This is a quick guide to making a social video in Adobe Premiere.

You can’t scroll through Facebook without seeing a social video. They are everywhere. As a matter of fact, when I was making this guide I hopped on Facebook to find a social video and the video to the left was literally the first post I saw.

But let’s back up…what is a social video?

When I say social video, I mean a simple, short video video that is composed of: (1) b-roll or photos, (2) on screen text, and sometimes (3) music.

I am not talking about other types of videos that popular on social media, like explainers or microdocs.

Social videos can be used for a number of different purposes, including promotion of upcoming stories, generating conversation, sharing news as things are developing and — occasionally — full-fledged storytelling.

Today’s example will be promoting an upcoming story. The story is a microdoc we recently produced for Land Grant Films about the Hiking Hounds program at the Humane Society of the Tennessee Valley. Here is the final video:

We want to make a social video to promote the upcoming story on Twitter. So how do we do that?

Like any video project, you need to know your story before you can produce your story. With a social video — especially if you are working in a tv news environment — you’re going to look through video that has already been shot to figure our your story.

From the video, you are going to want to pull some basic facts and information, introducing the idea or focus of the story. While doing that you want to avoid: (1) stealing the story and (2) being to advertisey.

Remember your script is going to be read by the user not spoken by a narrator. Therefore, they must be simple, active sentences. They shouldn’t have a lot of adjectives or adverbs, dependent clauses or conjunctions.

For our example, I have cut down the 20 minute interview used in the video into a 6-minute clip that provides the relevant information. Watch it and try to pull out the information you want to use to write your script.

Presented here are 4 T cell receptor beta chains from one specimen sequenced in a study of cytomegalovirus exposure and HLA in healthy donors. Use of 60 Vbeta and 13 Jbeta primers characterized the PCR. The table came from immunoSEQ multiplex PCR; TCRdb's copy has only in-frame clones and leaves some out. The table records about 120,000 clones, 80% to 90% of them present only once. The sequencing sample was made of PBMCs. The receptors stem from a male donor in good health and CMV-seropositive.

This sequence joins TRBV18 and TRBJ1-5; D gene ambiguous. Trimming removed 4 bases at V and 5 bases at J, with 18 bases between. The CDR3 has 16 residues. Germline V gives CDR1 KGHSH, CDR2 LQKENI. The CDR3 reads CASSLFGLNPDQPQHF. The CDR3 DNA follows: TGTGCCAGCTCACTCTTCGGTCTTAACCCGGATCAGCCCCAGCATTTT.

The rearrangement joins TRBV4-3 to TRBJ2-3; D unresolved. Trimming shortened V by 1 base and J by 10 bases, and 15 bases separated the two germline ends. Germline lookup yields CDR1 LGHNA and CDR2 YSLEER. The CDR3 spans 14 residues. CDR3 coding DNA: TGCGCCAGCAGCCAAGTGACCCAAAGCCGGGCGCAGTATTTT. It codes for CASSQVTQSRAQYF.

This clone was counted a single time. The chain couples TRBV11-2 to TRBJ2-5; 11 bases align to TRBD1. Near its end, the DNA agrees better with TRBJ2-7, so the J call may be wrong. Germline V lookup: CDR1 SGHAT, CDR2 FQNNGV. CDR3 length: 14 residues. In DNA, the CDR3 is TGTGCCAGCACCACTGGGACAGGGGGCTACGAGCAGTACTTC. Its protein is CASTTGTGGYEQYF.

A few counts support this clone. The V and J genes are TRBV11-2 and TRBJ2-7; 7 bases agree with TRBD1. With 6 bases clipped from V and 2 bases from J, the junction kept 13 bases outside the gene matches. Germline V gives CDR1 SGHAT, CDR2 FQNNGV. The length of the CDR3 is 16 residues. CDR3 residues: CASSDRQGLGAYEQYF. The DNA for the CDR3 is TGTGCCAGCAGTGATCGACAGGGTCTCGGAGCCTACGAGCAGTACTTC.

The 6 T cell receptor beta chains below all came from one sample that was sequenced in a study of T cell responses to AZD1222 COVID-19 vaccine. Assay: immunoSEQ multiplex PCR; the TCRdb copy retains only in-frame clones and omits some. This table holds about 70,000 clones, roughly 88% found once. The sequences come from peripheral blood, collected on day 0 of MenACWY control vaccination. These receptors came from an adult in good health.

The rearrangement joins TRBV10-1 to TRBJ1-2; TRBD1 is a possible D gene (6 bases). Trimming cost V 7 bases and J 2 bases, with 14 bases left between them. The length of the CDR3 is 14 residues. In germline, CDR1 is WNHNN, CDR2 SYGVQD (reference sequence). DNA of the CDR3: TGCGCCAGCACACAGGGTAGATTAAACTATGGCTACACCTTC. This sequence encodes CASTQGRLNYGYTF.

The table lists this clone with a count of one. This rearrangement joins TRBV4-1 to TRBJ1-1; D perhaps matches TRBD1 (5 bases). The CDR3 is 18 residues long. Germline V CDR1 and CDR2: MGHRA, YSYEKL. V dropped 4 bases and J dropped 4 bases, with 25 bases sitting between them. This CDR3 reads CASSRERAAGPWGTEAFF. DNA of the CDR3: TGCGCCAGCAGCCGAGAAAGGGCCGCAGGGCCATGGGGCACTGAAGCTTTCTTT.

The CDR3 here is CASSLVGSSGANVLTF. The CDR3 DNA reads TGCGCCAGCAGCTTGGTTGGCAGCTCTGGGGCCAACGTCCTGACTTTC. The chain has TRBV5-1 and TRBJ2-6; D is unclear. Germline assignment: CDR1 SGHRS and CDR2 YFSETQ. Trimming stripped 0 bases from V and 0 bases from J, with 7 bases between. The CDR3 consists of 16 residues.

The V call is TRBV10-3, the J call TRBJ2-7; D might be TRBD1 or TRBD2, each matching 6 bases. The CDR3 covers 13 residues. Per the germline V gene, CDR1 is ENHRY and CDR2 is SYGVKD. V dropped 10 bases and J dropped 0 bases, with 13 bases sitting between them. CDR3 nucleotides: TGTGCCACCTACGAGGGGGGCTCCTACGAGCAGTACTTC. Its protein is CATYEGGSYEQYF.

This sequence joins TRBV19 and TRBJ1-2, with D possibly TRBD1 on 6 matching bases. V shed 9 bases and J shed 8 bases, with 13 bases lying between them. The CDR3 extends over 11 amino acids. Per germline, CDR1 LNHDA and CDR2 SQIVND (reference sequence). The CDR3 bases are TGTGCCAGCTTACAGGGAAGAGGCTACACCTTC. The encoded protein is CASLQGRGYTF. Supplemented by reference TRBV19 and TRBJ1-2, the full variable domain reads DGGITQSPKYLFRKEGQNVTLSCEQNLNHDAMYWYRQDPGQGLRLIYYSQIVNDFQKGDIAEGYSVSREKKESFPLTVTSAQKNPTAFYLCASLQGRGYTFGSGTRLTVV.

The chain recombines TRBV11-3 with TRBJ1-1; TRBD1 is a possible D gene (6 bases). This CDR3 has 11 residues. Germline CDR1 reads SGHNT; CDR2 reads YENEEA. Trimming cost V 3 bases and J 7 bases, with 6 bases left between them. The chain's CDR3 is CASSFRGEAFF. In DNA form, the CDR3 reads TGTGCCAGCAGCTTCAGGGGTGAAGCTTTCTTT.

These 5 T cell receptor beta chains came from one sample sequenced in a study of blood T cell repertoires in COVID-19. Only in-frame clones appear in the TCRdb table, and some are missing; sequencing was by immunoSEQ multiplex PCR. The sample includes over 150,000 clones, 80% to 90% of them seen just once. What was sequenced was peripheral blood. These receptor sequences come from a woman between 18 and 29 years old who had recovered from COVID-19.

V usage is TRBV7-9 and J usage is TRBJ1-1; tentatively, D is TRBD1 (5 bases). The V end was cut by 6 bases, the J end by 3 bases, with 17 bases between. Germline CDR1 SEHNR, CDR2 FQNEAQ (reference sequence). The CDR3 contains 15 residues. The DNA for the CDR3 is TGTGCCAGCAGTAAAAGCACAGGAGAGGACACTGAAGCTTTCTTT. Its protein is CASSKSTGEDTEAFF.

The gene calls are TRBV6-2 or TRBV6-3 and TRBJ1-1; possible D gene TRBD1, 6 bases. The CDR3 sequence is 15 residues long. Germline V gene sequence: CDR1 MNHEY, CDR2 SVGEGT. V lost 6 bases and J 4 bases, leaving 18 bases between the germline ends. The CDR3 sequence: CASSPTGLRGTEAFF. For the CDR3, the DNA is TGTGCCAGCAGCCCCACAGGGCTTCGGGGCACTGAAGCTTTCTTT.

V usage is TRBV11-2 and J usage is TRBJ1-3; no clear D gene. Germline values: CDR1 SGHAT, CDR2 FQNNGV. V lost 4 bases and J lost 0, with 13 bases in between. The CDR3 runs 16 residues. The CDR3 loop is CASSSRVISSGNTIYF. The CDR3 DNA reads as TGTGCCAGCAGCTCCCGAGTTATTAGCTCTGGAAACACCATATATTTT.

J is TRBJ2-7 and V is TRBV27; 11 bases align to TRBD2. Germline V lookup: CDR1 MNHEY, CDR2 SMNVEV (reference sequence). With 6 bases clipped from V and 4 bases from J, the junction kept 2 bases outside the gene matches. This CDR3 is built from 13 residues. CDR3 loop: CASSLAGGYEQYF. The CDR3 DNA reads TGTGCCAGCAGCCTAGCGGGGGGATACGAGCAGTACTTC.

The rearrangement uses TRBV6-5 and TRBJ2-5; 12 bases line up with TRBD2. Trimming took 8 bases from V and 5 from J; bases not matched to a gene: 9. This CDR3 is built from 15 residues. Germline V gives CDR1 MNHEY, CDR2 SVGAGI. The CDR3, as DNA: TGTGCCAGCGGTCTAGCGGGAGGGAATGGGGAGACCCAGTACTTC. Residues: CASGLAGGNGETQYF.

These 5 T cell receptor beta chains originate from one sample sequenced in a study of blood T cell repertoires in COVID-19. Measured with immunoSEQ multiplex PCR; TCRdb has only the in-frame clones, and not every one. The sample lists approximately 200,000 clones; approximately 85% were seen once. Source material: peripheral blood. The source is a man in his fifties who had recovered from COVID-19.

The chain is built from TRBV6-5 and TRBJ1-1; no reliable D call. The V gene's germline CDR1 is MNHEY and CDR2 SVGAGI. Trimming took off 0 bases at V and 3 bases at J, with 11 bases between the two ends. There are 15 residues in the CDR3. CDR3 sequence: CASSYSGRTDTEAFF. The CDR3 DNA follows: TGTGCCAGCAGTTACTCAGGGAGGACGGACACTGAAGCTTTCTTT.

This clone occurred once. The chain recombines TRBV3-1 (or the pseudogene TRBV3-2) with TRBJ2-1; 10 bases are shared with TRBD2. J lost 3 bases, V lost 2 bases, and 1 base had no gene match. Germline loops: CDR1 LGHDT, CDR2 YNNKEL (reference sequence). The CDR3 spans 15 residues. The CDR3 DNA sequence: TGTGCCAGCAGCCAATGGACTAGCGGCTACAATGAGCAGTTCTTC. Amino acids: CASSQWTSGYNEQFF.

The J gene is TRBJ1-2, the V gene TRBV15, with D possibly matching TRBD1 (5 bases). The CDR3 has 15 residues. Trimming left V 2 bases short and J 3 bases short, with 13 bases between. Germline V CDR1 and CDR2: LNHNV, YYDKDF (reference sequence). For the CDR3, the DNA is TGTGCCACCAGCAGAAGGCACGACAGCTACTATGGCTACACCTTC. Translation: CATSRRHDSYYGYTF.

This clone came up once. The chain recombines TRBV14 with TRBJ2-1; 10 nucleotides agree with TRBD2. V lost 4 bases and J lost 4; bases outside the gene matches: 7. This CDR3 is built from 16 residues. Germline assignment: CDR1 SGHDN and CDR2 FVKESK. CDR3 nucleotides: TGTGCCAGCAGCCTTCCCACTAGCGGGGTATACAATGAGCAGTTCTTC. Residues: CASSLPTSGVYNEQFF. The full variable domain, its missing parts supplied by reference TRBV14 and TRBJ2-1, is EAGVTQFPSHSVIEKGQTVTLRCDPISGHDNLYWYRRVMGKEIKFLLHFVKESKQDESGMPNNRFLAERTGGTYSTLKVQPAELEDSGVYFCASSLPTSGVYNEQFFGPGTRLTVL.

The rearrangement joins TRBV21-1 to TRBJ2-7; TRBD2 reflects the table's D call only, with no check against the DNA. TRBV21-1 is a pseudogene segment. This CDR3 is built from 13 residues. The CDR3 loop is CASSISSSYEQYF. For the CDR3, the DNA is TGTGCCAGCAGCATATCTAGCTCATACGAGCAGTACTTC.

You might need to get some additional information for the Humane Society’s website.

After reviewing everything, you should be able to write a script composed of 5 to 8 bits of information about this program.

Here are some tips to writing the bits of information:

  1. Write in present tense.
  2. Use conversational language, but do not use slang.
  3. Use short, simple sentences.
  4. Each slide should only have one bit of information.
  5. Bits of information should be simple facts or data points.

Once you have your script together, you can start looking through the video and photos you have available for the story. Make sure your b-roll lines up with the script and amplifies what is being read. Again, you want to avoid stealing the story. You want to use good images, but avoid using images that are pivotal to the reporter’s story.

I have cut together about 8 minutes of b-roll from the Hiking Hounds shoot that you can use. You can get to it by going to the video on Vimeo and clicking the download link under the video.

The final step is bring everything together in Adobe Premiere. If you have no clue how to use Premiere, read this guide to basic editing in Premiere.

Start by throwing your first video clip on to the timeline. Remember, you want your first clip to by dynamic and visual striking, so you can grab the user’s attention.

Next, create a new title through the title tool in Premiere (File > New > Legacy Title). Use the text tool (red circle #1 below) to type up your first bit of information.

Pick a simple, readable font and use it consistently through out the piece. I personally have been using Myriad Pro a lot, but Helvetica is also a pretty good one.

Once you throw your title onto your video, you can decide if you want to add a background box or use a different color. You can add a box by using the shape tool (red circle #2 above). What ever you do you want to be consistent through out. For this video, I thought white text over a black box at 75% opacity was a good fit.

Now just repeat the process. Across clips, move the text around so it is not always in the same place, but keep the presentation the same. Also, use only one title (i.e., one bit of info) per clip of b-roll.

If you want to add music you can look through YouTube’s free music or use a site like Incompetech.

Associate Professor of Journalism and Director of Land Grant Films (@LandGrantFilms) at the University of Tennessee.